32. YCW and Angel,
    Thanks for your honest comments. However, I am actually pro-life (after a long, hard struggle), but I don’t view marriage as a patriarchal institution and I see myself getting married someday (like I said, I haven’t found “him”). I also see children in the picture (perhaps not that many, as I probably will start a little later, in my lates 20’s and early 30’s). BUT, what I REALLY want right now is a fulfilling and exciting educational career, even though I don’t necessarily “need my ducks in a row” before I pursue marriage and family. If “he” comes along during the process, I have no qualms about getting married. I don’t see being female or the ability to have babies as a weakness or a detriment to getting higher education and pursuing a career (I am at a college where some of the brightest women I know are mothers, as one of them just gave birth earlier this week. She’s one of the most brilliant chemistry professors on campus), but I also don’t have the desire at this point in my life to pursue having babies. I believe that God wants me to be married eventually (my vocation), but He sees the joy I get in education and my future career, so He allows me to pursue these things prior to (and perhaps during) marriage and motherhood. Also, even if I do get married and use methods with my spouse to prevent pregnancy, it should be known that any pregnancy that DOES occur would be carried to term. I would happily have my baby. I agree that sex is not a human right. But I also don’t like being referred to as an “indicator” of societal change, as I don’t have those feelings toward children and marriage. I just don’t understand why I can’t love science and my potential career without being told that I’m a sign of the times and feminist brainwashing. I’ve been like this since I was a little girl myself (I used to read science encyclopedias in elementary and middle school), and to have a sweeping generalization about women who delay childbearing as “indicators of societal views on marriage and children” really hurts. At this point, I choose, without feminist brainwashing, to put my education and career before marriage and childbearing, though I am not opposed to either should they come along. I equally support women who make the decision to get married and have children and raise them as their career, without pursuing higher education and a career outside the home. My problem especially is that both groups of women judge the others for their life choices, and that’s absolutely wrong. I feel as if I’m being judged for making the decision to pursue a career before motherhood (while ALSO FULLY accepting that the longer I wait, the less fertile I might be), while others judge you for wanting marriage and babies as soon as possible. Both views are wrong.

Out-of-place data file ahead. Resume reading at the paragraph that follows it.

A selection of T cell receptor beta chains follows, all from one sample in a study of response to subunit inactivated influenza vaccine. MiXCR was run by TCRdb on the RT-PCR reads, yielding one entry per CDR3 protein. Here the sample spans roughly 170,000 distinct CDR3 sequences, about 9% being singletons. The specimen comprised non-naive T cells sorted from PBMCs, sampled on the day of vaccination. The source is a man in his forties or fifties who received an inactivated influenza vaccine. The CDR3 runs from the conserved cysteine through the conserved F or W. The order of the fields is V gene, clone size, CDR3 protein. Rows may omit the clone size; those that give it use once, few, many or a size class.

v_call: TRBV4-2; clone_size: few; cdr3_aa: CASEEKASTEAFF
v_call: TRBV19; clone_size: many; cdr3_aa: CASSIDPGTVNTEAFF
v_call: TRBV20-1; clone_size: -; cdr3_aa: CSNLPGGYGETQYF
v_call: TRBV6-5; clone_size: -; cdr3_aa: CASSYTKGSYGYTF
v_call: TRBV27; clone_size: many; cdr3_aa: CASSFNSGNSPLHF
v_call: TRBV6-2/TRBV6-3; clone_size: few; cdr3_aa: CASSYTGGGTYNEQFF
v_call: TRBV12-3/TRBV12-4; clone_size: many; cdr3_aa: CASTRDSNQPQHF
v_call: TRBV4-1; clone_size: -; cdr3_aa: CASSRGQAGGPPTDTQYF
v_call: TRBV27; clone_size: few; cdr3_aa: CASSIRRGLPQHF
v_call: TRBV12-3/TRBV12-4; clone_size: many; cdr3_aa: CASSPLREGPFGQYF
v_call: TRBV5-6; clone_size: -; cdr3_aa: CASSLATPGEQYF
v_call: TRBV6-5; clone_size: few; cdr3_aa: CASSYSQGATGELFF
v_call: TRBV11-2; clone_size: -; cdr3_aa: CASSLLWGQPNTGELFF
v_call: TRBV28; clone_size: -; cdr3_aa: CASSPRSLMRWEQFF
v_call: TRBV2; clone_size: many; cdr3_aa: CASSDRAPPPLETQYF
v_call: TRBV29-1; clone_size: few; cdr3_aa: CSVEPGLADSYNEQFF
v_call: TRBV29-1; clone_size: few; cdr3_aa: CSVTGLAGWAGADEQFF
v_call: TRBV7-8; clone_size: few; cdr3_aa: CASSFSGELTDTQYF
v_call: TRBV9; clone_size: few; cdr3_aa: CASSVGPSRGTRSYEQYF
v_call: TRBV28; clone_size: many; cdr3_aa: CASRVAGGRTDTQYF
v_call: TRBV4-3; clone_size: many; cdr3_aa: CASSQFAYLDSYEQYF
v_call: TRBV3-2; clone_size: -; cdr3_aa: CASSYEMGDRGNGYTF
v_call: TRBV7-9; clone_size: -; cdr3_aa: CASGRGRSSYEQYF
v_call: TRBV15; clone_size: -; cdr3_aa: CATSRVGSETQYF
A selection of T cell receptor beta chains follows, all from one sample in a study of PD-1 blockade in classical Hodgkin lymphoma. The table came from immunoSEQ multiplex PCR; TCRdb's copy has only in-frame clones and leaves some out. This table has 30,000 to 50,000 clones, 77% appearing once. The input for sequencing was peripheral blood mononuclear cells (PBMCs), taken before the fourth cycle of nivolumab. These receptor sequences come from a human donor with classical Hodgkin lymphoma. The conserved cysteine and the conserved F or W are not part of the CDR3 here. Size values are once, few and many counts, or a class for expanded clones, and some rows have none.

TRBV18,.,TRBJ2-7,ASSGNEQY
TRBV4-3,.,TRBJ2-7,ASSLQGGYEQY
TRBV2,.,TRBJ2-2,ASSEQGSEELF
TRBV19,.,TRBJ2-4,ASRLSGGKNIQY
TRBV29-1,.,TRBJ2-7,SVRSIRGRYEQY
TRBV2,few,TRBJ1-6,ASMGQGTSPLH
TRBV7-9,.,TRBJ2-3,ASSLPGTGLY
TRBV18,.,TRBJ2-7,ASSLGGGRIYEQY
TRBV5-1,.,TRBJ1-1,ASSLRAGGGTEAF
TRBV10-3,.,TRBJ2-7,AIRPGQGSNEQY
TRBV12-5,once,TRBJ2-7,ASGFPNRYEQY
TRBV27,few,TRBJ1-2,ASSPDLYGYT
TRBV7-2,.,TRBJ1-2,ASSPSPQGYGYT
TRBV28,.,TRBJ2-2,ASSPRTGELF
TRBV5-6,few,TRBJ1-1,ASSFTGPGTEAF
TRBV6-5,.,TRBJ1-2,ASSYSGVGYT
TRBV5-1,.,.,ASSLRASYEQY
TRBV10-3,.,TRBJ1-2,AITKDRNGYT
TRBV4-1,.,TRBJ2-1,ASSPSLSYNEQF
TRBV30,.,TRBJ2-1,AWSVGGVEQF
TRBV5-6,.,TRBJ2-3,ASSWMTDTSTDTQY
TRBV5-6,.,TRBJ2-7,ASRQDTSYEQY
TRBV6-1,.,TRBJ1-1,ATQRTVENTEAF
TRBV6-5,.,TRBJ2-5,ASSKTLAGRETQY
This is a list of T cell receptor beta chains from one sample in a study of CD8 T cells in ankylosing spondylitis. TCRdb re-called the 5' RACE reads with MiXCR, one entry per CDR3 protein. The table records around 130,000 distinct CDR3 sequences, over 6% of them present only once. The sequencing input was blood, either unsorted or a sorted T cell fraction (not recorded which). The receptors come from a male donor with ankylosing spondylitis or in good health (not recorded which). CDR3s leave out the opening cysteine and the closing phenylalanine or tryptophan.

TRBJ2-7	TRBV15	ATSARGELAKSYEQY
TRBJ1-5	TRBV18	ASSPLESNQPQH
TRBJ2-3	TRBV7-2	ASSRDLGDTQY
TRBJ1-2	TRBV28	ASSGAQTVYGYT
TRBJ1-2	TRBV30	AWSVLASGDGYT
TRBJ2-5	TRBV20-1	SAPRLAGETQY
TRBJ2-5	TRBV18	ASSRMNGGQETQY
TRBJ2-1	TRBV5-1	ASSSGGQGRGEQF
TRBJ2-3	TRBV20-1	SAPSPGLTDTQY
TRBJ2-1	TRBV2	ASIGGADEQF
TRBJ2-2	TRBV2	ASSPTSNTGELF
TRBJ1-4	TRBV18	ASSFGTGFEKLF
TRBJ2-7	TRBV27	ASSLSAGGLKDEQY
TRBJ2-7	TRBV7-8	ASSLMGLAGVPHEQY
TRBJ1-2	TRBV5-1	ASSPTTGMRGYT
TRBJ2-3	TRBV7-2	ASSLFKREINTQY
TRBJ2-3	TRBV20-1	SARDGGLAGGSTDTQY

33. Lyssie, you sound like a responsible, realistic, and morally grounded person, and I hope you don’t have to deal with infertility when or if you decide to start your family.
    At the same time, many young women–myself included–are never presented with the idea of being a full-time wife and mommy. But now I know that really, it was the job I dreamed of all along.